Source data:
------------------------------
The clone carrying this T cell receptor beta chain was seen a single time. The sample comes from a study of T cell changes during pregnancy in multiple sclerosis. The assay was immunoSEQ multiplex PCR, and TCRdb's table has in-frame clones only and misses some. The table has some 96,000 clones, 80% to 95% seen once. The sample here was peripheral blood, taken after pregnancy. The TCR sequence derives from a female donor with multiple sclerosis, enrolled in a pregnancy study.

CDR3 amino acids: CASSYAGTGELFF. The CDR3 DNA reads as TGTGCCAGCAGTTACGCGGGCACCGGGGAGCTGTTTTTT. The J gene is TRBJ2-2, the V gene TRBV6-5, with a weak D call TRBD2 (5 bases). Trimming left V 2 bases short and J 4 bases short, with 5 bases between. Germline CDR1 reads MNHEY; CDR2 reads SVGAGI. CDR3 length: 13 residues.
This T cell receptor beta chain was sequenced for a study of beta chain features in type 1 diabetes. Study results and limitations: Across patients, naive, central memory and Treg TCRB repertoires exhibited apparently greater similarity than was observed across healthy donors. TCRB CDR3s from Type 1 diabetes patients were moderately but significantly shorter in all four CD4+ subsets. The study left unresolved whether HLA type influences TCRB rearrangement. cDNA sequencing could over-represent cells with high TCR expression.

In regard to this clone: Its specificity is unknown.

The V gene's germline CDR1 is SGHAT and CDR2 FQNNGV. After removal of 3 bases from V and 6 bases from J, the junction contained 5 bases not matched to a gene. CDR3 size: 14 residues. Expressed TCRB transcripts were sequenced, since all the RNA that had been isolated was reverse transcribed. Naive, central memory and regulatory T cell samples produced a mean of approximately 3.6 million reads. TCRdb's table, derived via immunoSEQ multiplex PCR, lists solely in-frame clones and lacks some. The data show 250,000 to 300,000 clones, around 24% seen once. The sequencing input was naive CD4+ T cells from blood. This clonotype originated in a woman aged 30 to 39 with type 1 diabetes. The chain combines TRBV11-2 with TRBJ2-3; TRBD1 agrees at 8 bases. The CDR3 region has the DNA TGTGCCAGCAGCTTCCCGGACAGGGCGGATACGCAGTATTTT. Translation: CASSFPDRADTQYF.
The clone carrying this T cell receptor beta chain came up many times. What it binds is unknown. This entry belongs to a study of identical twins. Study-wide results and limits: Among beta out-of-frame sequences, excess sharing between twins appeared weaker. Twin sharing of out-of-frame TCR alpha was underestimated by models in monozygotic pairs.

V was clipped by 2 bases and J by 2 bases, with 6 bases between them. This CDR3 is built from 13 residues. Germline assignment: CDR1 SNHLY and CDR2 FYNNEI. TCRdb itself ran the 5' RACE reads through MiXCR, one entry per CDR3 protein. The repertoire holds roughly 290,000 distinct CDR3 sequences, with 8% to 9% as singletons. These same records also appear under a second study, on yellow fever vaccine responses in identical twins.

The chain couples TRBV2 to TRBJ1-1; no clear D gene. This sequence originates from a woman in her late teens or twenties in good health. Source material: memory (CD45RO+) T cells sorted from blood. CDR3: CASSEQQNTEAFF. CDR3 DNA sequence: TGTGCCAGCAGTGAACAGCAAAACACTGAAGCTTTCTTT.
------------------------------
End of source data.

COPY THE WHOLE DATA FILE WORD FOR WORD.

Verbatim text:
The clone carrying this T cell receptor beta chain was seen a single time. The sample comes from a study of T cell changes during pregnancy in multiple sclerosis. The assay was immunoSEQ multiplex PCR, and TCRdb's table has in-frame clones only and misses some. The table has some 96,000 clones, 80% to 95% seen once. The sample here was peripheral blood, taken after pregnancy. The TCR sequence derives from a female donor with multiple sclerosis, enrolled in a pregnancy study.

CDR3 amino acids: CASSYAGTGELFF. The CDR3 DNA reads as TGTGCCAGCAGTTACGCGGGCACCGGGGAGCTGTTTTTT. The J gene is TRBJ2-2, the V gene TRBV6-5, with a weak D call TRBD2 (5 bases). Trimming left V 2 bases short and J 4 bases short, with 5 bases between. Germline CDR1 reads MNHEY; CDR2 reads SVGAGI. CDR3 length: 13 residues.
This T cell receptor beta chain was sequenced for a study of beta chain features in type 1 diabetes. Study results and limitations: Across patients, naive, central memory and Treg TCRB repertoires exhibited apparently greater similarity than was observed across healthy donors. TCRB CDR3s from Type 1 diabetes patients were moderately but significantly shorter in all four CD4+ subsets. The study left unresolved whether HLA type influences TCRB rearrangement. cDNA sequencing could over-represent cells with high TCR expression.

In regard to this clone: Its specificity is unknown.

The V gene's germline CDR1 is SGHAT and CDR2 FQNNGV. After removal of 3 bases from V and 6 bases from J, the junction contained 5 bases not matched to a gene. CDR3 size: 14 residues. Expressed TCRB transcripts were sequenced, since all the RNA that had been isolated was reverse transcribed. Naive, central memory and regulatory T cell samples produced a mean of approximately 3.6 million reads. TCRdb's table, derived via immunoSEQ multiplex PCR, lists solely in-frame clones and lacks some. The data show 250,000 to 300,000 clones, around 24% seen once. The sequencing input was naive CD4+ T cells from blood. This clonotype originated in a woman aged 30 to 39 with type 1 diabetes. The chain combines TRBV11-2 with TRBJ2-3; TRBD1 agrees at 8 bases. The CDR3 region has the DNA TGTGCCAGCAGCTTCCCGGACAGGGCGGATACGCAGTATTTT. Translation: CASSFPDRADTQYF.
The clone carrying this T cell receptor beta chain came up many times. What it binds is unknown. This entry belongs to a study of identical twins. Study-wide results and limits: Among beta out-of-frame sequences, excess sharing between twins appeared weaker. Twin sharing of out-of-frame TCR alpha was underestimated by models in monozygotic pairs.

V was clipped by 2 bases and J by 2 bases, with 6 bases between them. This CDR3 is built from 13 residues. Germline assignment: CDR1 SNHLY and CDR2 FYNNEI. TCRdb itself ran the 5' RACE reads through MiXCR, one entry per CDR3 protein. The repertoire holds roughly 290,000 distinct CDR3 sequences, with 8% to 9% as singletons. These same records also appear under a second study, on yellow fever vaccine responses in identical twins.

The chain couples TRBV2 to TRBJ1-1; no clear D gene. This sequence originates from a woman in her late teens or twenties in good health. Source material: memory (CD45RO+) T cells sorted from blood. CDR3: CASSEQQNTEAFF. CDR3 DNA sequence: TGTGCCAGCAGTGAACAGCAAAACACTGAAGCTTTCTTT.